When does a "conspiracy theory" begin to seem plausible? Before the dawn of the current century, I personally dismissed any anti-gun control argument based on the notion that the 2nd Amendment gave citizens the right to possess weapons without restriction as protection against a tyrannical government. Those claiming such protections used rhetoric such as, "I'll be prepared for the day they come for me; and they're going to have to carry me away in a pine box." Frankly, it sounded absurd. But then came 9-11, and shortly after it a pattern of legislation that has systematically ratcheted down our civil liberties; and all of a sudden, "crazy" is beginning to take on shades of plausibility.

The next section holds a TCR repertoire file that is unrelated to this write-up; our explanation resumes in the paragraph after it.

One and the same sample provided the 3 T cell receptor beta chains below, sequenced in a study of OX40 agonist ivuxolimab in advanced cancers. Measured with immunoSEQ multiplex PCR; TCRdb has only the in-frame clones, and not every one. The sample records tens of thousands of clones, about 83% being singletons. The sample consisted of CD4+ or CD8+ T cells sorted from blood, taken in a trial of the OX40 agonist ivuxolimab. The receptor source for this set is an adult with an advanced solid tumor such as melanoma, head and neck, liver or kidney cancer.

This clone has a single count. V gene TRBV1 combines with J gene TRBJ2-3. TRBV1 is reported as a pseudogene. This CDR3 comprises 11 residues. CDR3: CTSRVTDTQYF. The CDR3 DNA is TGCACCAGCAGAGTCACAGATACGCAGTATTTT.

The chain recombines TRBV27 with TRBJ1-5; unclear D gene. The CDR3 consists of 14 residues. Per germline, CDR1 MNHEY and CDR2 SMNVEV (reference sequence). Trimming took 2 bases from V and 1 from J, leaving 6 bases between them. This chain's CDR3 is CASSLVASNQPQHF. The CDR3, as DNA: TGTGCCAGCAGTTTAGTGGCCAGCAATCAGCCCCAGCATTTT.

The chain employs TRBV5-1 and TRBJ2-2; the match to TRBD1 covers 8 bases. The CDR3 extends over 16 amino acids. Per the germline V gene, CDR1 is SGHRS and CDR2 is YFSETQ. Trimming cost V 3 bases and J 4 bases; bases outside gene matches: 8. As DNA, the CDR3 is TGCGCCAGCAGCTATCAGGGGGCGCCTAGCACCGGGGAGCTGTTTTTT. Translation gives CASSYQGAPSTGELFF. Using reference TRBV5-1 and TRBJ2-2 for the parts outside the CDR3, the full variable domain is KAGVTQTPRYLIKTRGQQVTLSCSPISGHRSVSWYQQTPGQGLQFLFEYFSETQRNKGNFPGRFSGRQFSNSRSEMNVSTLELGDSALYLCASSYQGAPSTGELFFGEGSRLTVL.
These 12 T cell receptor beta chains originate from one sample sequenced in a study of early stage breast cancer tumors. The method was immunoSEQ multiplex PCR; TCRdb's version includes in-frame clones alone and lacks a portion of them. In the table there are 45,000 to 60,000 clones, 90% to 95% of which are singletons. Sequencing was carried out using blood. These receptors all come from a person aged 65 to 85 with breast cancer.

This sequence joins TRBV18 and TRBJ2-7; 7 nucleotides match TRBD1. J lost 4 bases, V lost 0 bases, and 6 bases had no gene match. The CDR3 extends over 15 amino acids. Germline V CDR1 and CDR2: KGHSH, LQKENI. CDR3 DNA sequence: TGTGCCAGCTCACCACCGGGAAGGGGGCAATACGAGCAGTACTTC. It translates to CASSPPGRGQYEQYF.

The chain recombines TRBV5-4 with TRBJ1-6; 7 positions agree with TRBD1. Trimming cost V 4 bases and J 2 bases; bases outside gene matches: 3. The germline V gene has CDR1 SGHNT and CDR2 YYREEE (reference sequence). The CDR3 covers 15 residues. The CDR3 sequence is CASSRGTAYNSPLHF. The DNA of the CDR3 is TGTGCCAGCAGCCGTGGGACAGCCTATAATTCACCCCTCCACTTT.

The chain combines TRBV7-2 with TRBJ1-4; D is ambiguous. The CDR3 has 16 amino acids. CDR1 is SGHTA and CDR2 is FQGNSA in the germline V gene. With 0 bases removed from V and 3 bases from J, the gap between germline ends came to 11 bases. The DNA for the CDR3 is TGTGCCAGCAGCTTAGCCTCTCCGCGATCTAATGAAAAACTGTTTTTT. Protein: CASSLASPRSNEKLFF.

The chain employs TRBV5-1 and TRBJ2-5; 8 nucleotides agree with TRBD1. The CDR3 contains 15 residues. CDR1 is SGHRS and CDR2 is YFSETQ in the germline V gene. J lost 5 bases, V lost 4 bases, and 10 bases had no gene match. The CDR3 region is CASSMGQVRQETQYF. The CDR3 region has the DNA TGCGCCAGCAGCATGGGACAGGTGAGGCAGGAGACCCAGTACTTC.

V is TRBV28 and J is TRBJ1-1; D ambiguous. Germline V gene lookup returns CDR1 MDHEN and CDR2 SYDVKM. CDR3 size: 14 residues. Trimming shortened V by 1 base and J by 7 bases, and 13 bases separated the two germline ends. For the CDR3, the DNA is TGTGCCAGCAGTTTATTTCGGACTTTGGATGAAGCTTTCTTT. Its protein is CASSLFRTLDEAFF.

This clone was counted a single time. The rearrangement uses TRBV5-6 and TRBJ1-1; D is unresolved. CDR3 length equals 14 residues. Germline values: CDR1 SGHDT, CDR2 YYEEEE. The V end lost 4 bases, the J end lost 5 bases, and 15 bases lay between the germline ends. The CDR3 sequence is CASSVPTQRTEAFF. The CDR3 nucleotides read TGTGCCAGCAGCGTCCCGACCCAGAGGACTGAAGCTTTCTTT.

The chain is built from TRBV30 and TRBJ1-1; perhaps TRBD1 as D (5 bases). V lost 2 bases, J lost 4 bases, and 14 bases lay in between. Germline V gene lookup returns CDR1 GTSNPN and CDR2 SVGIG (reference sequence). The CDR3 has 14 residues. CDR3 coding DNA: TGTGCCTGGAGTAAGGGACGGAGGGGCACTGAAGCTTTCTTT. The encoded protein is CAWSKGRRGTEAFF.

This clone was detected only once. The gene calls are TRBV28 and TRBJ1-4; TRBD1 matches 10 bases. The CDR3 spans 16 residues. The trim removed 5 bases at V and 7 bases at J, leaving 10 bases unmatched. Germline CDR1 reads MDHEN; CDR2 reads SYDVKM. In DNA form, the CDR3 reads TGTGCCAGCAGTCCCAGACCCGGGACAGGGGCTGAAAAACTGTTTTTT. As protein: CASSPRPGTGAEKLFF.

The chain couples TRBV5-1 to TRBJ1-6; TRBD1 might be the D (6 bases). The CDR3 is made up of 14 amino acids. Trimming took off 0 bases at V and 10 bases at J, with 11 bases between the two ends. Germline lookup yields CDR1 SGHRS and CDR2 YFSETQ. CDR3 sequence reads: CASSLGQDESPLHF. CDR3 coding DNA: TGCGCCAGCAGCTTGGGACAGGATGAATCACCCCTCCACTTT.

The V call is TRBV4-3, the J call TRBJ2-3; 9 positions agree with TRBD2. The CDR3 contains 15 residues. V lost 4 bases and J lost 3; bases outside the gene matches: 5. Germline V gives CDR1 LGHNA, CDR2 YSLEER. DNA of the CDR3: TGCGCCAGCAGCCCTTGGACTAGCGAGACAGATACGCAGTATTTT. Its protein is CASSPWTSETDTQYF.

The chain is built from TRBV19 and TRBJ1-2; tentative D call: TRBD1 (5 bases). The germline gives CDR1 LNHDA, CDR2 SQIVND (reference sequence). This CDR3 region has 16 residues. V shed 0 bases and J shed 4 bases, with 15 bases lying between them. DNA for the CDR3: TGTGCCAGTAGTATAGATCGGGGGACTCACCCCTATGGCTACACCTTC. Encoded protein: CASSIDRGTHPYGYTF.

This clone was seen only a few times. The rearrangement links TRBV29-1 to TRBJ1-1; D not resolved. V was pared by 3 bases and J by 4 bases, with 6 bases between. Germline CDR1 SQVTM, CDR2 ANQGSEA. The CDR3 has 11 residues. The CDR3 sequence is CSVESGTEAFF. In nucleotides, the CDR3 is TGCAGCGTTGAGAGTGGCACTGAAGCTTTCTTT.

Case in point: Last December, Senator Diane Feinstein (D-Cali) introduced an amendment to NDAA 2012 that allows a US Citizen living on US Soil to be detained Gitmo style. No lawyer, no trial, not contact with family -- a complete eradication of your constitutional right of Habeas Corpus. Then, just this Saturday, she announced a comprehensive bill to upgrade an assault weapons ban that expired in 2004; a ban that could arguably leave you defenseless against, let’s call it a Waco-style breach made in an attempt to deprive you of your right to liberty. Please understand, I believe this a remote possibility at best; but to not at least question Senator Feinstein's motives would be unwise. So tonight we’re going to do just that during the maiden voyage of the Coffee Party’s newest radio show, hosted by political activist Dan Aronson. Listen in live, or call in to voice your opinion. And when you do, remember to Press '1' for Democracy
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